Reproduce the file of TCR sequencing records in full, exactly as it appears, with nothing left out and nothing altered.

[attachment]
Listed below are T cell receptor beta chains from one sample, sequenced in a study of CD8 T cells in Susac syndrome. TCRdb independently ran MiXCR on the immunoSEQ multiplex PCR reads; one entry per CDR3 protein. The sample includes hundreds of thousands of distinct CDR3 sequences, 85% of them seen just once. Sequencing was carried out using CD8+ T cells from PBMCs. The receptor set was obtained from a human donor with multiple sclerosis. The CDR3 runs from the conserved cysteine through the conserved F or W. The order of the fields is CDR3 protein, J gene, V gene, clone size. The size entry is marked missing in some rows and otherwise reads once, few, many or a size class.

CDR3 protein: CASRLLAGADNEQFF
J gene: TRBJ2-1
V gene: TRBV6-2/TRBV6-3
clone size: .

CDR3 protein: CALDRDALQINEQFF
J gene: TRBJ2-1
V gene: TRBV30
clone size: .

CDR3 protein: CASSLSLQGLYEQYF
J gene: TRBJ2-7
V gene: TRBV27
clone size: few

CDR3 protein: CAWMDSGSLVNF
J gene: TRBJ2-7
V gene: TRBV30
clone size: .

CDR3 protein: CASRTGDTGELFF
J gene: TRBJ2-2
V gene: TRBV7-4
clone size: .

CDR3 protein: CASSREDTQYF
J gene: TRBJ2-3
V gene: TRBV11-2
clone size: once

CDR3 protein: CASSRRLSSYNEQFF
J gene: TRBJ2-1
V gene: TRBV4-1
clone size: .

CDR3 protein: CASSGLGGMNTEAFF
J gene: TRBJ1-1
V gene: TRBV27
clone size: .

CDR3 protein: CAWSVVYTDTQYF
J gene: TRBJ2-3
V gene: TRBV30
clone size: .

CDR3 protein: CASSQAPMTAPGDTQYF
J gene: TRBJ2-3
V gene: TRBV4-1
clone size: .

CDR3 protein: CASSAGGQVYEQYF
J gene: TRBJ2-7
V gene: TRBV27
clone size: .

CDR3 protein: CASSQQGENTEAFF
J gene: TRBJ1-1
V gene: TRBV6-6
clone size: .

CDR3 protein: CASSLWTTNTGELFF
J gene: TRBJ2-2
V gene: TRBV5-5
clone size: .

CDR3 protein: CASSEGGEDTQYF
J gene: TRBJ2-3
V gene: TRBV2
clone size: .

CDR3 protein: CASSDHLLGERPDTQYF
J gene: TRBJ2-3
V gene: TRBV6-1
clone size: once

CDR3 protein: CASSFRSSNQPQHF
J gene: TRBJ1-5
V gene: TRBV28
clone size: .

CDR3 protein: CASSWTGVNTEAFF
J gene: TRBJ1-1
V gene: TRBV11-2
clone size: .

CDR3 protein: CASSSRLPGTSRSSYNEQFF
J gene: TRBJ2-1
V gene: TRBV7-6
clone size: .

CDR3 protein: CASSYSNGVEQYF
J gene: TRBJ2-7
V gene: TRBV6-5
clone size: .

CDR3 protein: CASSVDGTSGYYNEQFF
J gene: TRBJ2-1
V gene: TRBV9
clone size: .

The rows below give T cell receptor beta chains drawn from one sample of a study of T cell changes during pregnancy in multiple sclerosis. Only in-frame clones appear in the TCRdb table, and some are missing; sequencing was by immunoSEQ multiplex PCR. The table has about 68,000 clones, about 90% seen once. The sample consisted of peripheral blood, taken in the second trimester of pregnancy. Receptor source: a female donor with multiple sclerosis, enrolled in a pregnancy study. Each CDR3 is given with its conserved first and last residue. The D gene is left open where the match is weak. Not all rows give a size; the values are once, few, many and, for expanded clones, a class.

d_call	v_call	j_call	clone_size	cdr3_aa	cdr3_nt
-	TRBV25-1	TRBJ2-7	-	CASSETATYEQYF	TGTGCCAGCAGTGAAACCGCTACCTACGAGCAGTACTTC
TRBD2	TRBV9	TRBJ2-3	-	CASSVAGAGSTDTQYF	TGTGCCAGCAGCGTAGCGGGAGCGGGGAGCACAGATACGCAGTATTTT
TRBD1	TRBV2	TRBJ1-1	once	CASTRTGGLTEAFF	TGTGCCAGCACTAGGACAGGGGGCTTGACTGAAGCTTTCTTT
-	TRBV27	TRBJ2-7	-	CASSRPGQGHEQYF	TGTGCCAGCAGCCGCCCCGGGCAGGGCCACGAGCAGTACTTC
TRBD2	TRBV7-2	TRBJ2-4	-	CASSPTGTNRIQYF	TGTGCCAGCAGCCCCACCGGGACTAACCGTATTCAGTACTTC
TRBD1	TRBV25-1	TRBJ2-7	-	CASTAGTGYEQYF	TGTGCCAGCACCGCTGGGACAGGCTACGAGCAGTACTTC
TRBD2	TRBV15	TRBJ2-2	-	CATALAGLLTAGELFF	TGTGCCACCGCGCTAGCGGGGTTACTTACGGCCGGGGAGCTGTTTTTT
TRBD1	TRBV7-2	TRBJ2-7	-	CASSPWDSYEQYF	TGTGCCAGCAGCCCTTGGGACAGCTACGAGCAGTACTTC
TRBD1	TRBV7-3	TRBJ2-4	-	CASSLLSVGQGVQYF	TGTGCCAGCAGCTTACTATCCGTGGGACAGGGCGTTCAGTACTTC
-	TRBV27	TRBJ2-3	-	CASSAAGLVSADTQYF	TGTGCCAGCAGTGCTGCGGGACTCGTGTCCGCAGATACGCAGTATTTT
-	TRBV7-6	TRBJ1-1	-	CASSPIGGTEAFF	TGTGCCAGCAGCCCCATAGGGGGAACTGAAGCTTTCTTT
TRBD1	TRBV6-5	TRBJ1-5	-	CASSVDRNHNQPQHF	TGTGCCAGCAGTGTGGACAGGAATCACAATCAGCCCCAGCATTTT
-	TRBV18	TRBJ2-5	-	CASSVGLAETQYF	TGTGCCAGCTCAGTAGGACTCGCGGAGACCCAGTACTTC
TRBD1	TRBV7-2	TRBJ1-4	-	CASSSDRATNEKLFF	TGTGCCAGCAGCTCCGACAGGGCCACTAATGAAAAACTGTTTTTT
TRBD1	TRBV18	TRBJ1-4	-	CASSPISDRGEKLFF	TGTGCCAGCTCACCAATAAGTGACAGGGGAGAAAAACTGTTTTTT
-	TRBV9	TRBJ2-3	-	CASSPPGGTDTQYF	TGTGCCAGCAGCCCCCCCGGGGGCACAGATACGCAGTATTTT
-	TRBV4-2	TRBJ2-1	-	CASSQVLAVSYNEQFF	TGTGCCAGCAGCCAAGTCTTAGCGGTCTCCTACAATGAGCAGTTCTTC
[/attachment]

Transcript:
Listed below are T cell receptor beta chains from one sample, sequenced in a study of CD8 T cells in Susac syndrome. TCRdb independently ran MiXCR on the immunoSEQ multiplex PCR reads; one entry per CDR3 protein. The sample includes hundreds of thousands of distinct CDR3 sequences, 85% of them seen just once. Sequencing was carried out using CD8+ T cells from PBMCs. The receptor set was obtained from a human donor with multiple sclerosis. The CDR3 runs from the conserved cysteine through the conserved F or W. The order of the fields is CDR3 protein, J gene, V gene, clone size. The size entry is marked missing in some rows and otherwise reads once, few, many or a size class.

CDR3 protein: CASRLLAGADNEQFF
J gene: TRBJ2-1
V gene: TRBV6-2/TRBV6-3
clone size: .

CDR3 protein: CALDRDALQINEQFF
J gene: TRBJ2-1
V gene: TRBV30
clone size: .

CDR3 protein: CASSLSLQGLYEQYF
J gene: TRBJ2-7
V gene: TRBV27
clone size: few

CDR3 protein: CAWMDSGSLVNF
J gene: TRBJ2-7
V gene: TRBV30
clone size: .

CDR3 protein: CASRTGDTGELFF
J gene: TRBJ2-2
V gene: TRBV7-4
clone size: .

CDR3 protein: CASSREDTQYF
J gene: TRBJ2-3
V gene: TRBV11-2
clone size: once

CDR3 protein: CASSRRLSSYNEQFF
J gene: TRBJ2-1
V gene: TRBV4-1
clone size: .

CDR3 protein: CASSGLGGMNTEAFF
J gene: TRBJ1-1
V gene: TRBV27
clone size: .

CDR3 protein: CAWSVVYTDTQYF
J gene: TRBJ2-3
V gene: TRBV30
clone size: .

CDR3 protein: CASSQAPMTAPGDTQYF
J gene: TRBJ2-3
V gene: TRBV4-1
clone size: .

CDR3 protein: CASSAGGQVYEQYF
J gene: TRBJ2-7
V gene: TRBV27
clone size: .

CDR3 protein: CASSQQGENTEAFF
J gene: TRBJ1-1
V gene: TRBV6-6
clone size: .

CDR3 protein: CASSLWTTNTGELFF
J gene: TRBJ2-2
V gene: TRBV5-5
clone size: .

CDR3 protein: CASSEGGEDTQYF
J gene: TRBJ2-3
V gene: TRBV2
clone size: .

CDR3 protein: CASSDHLLGERPDTQYF
J gene: TRBJ2-3
V gene: TRBV6-1
clone size: once

CDR3 protein: CASSFRSSNQPQHF
J gene: TRBJ1-5
V gene: TRBV28
clone size: .

CDR3 protein: CASSWTGVNTEAFF
J gene: TRBJ1-1
V gene: TRBV11-2
clone size: .

CDR3 protein: CASSSRLPGTSRSSYNEQFF
J gene: TRBJ2-1
V gene: TRBV7-6
clone size: .

CDR3 protein: CASSYSNGVEQYF
J gene: TRBJ2-7
V gene: TRBV6-5
clone size: .

CDR3 protein: CASSVDGTSGYYNEQFF
J gene: TRBJ2-1
V gene: TRBV9
clone size: .

The rows below give T cell receptor beta chains drawn from one sample of a study of T cell changes during pregnancy in multiple sclerosis. Only in-frame clones appear in the TCRdb table, and some are missing; sequencing was by immunoSEQ multiplex PCR. The table has about 68,000 clones, about 90% seen once. The sample consisted of peripheral blood, taken in the second trimester of pregnancy. Receptor source: a female donor with multiple sclerosis, enrolled in a pregnancy study. Each CDR3 is given with its conserved first and last residue. The D gene is left open where the match is weak. Not all rows give a size; the values are once, few, many and, for expanded clones, a class.

d_call	v_call	j_call	clone_size	cdr3_aa	cdr3_nt
-	TRBV25-1	TRBJ2-7	-	CASSETATYEQYF	TGTGCCAGCAGTGAAACCGCTACCTACGAGCAGTACTTC
TRBD2	TRBV9	TRBJ2-3	-	CASSVAGAGSTDTQYF	TGTGCCAGCAGCGTAGCGGGAGCGGGGAGCACAGATACGCAGTATTTT
TRBD1	TRBV2	TRBJ1-1	once	CASTRTGGLTEAFF	TGTGCCAGCACTAGGACAGGGGGCTTGACTGAAGCTTTCTTT
-	TRBV27	TRBJ2-7	-	CASSRPGQGHEQYF	TGTGCCAGCAGCCGCCCCGGGCAGGGCCACGAGCAGTACTTC
TRBD2	TRBV7-2	TRBJ2-4	-	CASSPTGTNRIQYF	TGTGCCAGCAGCCCCACCGGGACTAACCGTATTCAGTACTTC
TRBD1	TRBV25-1	TRBJ2-7	-	CASTAGTGYEQYF	TGTGCCAGCACCGCTGGGACAGGCTACGAGCAGTACTTC
TRBD2	TRBV15	TRBJ2-2	-	CATALAGLLTAGELFF	TGTGCCACCGCGCTAGCGGGGTTACTTACGGCCGGGGAGCTGTTTTTT
TRBD1	TRBV7-2	TRBJ2-7	-	CASSPWDSYEQYF	TGTGCCAGCAGCCCTTGGGACAGCTACGAGCAGTACTTC
TRBD1	TRBV7-3	TRBJ2-4	-	CASSLLSVGQGVQYF	TGTGCCAGCAGCTTACTATCCGTGGGACAGGGCGTTCAGTACTTC
-	TRBV27	TRBJ2-3	-	CASSAAGLVSADTQYF	TGTGCCAGCAGTGCTGCGGGACTCGTGTCCGCAGATACGCAGTATTTT
-	TRBV7-6	TRBJ1-1	-	CASSPIGGTEAFF	TGTGCCAGCAGCCCCATAGGGGGAACTGAAGCTTTCTTT
TRBD1	TRBV6-5	TRBJ1-5	-	CASSVDRNHNQPQHF	TGTGCCAGCAGTGTGGACAGGAATCACAATCAGCCCCAGCATTTT
-	TRBV18	TRBJ2-5	-	CASSVGLAETQYF	TGTGCCAGCTCAGTAGGACTCGCGGAGACCCAGTACTTC
TRBD1	TRBV7-2	TRBJ1-4	-	CASSSDRATNEKLFF	TGTGCCAGCAGCTCCGACAGGGCCACTAATGAAAAACTGTTTTTT
TRBD1	TRBV18	TRBJ1-4	-	CASSPISDRGEKLFF	TGTGCCAGCTCACCAATAAGTGACAGGGGAGAAAAACTGTTTTTT
-	TRBV9	TRBJ2-3	-	CASSPPGGTDTQYF	TGTGCCAGCAGCCCCCCCGGGGGCACAGATACGCAGTATTTT
-	TRBV4-2	TRBJ2-1	-	CASSQVLAVSYNEQFF	TGTGCCAGCAGCCAAGTCTTAGCGGTCTCCTACAATGAGCAGTTCTTC